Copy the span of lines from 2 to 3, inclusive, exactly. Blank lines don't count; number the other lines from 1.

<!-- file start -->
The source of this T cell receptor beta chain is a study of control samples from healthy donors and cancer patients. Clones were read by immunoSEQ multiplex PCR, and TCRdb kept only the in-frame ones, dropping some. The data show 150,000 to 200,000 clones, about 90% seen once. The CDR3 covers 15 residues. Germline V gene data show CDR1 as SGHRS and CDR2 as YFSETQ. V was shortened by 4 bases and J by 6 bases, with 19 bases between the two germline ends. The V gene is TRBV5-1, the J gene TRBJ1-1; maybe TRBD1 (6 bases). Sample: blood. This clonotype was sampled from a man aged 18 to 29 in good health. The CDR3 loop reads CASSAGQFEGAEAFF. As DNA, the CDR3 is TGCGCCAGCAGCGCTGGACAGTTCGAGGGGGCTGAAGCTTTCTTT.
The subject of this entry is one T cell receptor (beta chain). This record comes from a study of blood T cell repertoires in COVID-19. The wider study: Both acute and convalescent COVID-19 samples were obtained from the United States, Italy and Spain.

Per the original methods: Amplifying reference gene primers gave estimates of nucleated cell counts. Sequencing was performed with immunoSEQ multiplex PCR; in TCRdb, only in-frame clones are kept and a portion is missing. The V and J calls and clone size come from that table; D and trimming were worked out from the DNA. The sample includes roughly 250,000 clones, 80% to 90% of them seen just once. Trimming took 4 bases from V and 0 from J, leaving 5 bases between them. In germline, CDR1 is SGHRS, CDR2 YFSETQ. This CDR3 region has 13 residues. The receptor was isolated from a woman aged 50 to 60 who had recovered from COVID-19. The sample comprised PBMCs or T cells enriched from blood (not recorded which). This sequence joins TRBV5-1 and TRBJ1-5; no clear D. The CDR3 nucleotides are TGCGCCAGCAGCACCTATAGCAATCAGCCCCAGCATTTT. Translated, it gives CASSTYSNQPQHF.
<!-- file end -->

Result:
The subject of this entry is one T cell receptor (beta chain). This record comes from a study of blood T cell repertoires in COVID-19. The wider study: Both acute and convalescent COVID-19 samples were obtained from the United States, Italy and Spain.

Per the original methods: Amplifying reference gene primers gave estimates of nucleated cell counts. Sequencing was performed with immunoSEQ multiplex PCR; in TCRdb, only in-frame clones are kept and a portion is missing. The V and J calls and clone size come from that table; D and trimming were worked out from the DNA. The sample includes roughly 250,000 clones, 80% to 90% of them seen just once. Trimming took 4 bases from V and 0 from J, leaving 5 bases between them. In germline, CDR1 is SGHRS, CDR2 YFSETQ. This CDR3 region has 13 residues. The receptor was isolated from a woman aged 50 to 60 who had recovered from COVID-19. The sample comprised PBMCs or T cells enriched from blood (not recorded which). This sequence joins TRBV5-1 and TRBJ1-5; no clear D. The CDR3 nucleotides are TGCGCCAGCAGCACCTATAGCAATCAGCCCCAGCATTTT. Translated, it gives CASSTYSNQPQHF.